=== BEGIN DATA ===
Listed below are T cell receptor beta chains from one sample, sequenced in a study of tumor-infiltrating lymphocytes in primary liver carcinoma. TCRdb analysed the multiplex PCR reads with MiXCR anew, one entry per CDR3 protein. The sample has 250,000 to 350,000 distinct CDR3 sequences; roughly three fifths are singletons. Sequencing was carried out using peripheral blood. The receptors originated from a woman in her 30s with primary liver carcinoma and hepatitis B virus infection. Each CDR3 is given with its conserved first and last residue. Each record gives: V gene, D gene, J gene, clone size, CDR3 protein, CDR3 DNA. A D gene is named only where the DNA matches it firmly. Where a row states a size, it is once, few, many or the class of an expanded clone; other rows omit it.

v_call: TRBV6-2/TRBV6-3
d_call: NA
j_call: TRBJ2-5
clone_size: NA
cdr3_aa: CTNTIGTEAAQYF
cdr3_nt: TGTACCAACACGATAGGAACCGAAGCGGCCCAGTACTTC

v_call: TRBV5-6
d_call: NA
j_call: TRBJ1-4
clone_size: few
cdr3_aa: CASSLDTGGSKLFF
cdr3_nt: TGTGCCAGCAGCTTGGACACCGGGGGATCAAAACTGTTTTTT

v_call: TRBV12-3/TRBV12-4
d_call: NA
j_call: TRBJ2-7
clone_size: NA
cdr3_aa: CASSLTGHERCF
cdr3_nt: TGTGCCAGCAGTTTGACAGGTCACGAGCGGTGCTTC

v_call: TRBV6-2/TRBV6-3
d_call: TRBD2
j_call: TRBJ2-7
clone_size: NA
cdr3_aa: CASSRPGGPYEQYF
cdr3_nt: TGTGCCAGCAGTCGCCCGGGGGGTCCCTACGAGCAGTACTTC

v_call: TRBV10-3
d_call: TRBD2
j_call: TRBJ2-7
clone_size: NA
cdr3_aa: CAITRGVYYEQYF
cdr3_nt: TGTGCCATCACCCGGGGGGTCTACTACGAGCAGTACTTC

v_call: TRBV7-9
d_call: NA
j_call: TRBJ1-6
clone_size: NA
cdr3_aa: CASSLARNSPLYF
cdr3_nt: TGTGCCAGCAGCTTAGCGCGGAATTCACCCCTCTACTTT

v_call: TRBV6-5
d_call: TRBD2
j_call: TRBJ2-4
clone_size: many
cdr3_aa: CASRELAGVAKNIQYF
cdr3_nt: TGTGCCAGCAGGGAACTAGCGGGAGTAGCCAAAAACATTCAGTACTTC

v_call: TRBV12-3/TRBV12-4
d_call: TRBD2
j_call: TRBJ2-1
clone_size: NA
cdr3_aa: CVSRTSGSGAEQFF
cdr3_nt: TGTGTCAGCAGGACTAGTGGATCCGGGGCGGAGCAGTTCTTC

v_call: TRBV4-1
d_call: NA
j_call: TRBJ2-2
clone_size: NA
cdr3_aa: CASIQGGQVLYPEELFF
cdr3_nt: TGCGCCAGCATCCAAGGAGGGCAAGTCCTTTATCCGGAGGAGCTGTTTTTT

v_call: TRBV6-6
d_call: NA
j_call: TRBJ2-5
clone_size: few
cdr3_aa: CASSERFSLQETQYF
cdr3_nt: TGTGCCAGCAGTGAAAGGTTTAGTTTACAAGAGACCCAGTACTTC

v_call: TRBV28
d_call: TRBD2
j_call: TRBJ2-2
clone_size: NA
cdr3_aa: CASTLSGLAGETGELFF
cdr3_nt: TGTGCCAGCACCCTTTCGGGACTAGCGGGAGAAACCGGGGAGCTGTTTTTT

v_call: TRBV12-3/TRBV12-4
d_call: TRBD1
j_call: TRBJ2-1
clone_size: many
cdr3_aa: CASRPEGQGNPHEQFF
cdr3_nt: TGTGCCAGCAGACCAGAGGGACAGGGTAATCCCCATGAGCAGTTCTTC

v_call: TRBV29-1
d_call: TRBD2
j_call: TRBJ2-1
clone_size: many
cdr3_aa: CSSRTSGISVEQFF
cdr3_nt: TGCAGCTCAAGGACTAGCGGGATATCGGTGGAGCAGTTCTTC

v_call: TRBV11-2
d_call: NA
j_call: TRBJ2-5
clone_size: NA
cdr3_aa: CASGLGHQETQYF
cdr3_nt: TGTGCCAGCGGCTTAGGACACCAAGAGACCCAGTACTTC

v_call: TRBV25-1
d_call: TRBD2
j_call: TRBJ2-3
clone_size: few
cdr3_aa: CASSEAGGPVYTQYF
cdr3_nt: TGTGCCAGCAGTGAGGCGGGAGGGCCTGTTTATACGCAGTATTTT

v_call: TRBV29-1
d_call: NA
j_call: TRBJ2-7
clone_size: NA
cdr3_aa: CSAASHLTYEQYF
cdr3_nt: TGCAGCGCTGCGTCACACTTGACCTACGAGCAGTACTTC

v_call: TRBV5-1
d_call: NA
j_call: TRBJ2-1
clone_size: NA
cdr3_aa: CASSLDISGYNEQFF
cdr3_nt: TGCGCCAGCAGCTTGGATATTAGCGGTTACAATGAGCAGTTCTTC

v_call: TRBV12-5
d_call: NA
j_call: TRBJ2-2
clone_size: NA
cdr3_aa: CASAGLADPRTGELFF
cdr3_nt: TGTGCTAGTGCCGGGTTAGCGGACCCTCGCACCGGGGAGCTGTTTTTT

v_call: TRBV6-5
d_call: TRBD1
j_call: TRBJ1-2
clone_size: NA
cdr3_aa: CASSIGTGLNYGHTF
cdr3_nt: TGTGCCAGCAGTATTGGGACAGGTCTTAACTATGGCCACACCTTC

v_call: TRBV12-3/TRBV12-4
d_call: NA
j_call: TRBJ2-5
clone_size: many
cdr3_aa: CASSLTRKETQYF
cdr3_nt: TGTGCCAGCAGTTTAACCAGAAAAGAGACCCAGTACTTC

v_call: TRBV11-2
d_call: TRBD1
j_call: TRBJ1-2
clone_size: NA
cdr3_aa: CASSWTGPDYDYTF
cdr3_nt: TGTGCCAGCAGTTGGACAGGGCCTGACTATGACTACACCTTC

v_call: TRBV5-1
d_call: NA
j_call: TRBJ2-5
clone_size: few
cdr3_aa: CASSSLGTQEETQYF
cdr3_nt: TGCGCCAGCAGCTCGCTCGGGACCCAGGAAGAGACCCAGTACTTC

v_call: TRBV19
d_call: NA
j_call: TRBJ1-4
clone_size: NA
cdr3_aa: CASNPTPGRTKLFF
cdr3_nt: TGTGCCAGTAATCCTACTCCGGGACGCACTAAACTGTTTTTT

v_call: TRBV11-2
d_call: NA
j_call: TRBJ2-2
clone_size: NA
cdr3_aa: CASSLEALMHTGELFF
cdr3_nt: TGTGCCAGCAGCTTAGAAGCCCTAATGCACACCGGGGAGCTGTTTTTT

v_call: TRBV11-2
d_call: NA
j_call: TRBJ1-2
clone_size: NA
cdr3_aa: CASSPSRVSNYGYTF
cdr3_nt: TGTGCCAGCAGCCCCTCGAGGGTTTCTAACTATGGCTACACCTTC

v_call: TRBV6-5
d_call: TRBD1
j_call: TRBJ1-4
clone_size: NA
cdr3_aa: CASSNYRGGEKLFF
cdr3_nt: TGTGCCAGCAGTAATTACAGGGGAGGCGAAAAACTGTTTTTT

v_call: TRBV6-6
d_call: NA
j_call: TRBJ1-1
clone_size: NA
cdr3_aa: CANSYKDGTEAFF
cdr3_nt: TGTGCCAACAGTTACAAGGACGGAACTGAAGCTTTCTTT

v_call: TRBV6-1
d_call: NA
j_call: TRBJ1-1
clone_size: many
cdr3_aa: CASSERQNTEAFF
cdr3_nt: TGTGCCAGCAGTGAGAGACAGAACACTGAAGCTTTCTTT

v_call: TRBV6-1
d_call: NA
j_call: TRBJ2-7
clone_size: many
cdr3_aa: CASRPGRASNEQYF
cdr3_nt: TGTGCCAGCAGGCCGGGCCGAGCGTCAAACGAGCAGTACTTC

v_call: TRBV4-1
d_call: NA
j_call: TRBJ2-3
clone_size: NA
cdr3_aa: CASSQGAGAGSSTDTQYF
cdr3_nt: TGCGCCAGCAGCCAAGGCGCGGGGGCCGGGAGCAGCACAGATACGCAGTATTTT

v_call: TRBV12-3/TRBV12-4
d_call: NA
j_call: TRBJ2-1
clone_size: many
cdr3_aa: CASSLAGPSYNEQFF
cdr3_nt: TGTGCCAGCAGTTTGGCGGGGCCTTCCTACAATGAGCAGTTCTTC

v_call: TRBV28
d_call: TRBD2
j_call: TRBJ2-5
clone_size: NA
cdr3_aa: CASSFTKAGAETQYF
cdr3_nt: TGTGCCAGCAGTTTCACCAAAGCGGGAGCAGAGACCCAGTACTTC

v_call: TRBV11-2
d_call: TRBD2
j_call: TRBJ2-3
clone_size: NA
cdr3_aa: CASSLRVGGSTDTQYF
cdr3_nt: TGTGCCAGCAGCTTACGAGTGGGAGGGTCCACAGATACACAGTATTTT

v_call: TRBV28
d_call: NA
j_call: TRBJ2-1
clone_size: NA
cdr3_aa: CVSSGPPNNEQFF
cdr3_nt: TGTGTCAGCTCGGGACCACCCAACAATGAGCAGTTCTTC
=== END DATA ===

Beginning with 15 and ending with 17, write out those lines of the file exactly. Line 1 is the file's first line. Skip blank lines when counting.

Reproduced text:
d_call: NA
j_call: TRBJ2-7
clone_size: NA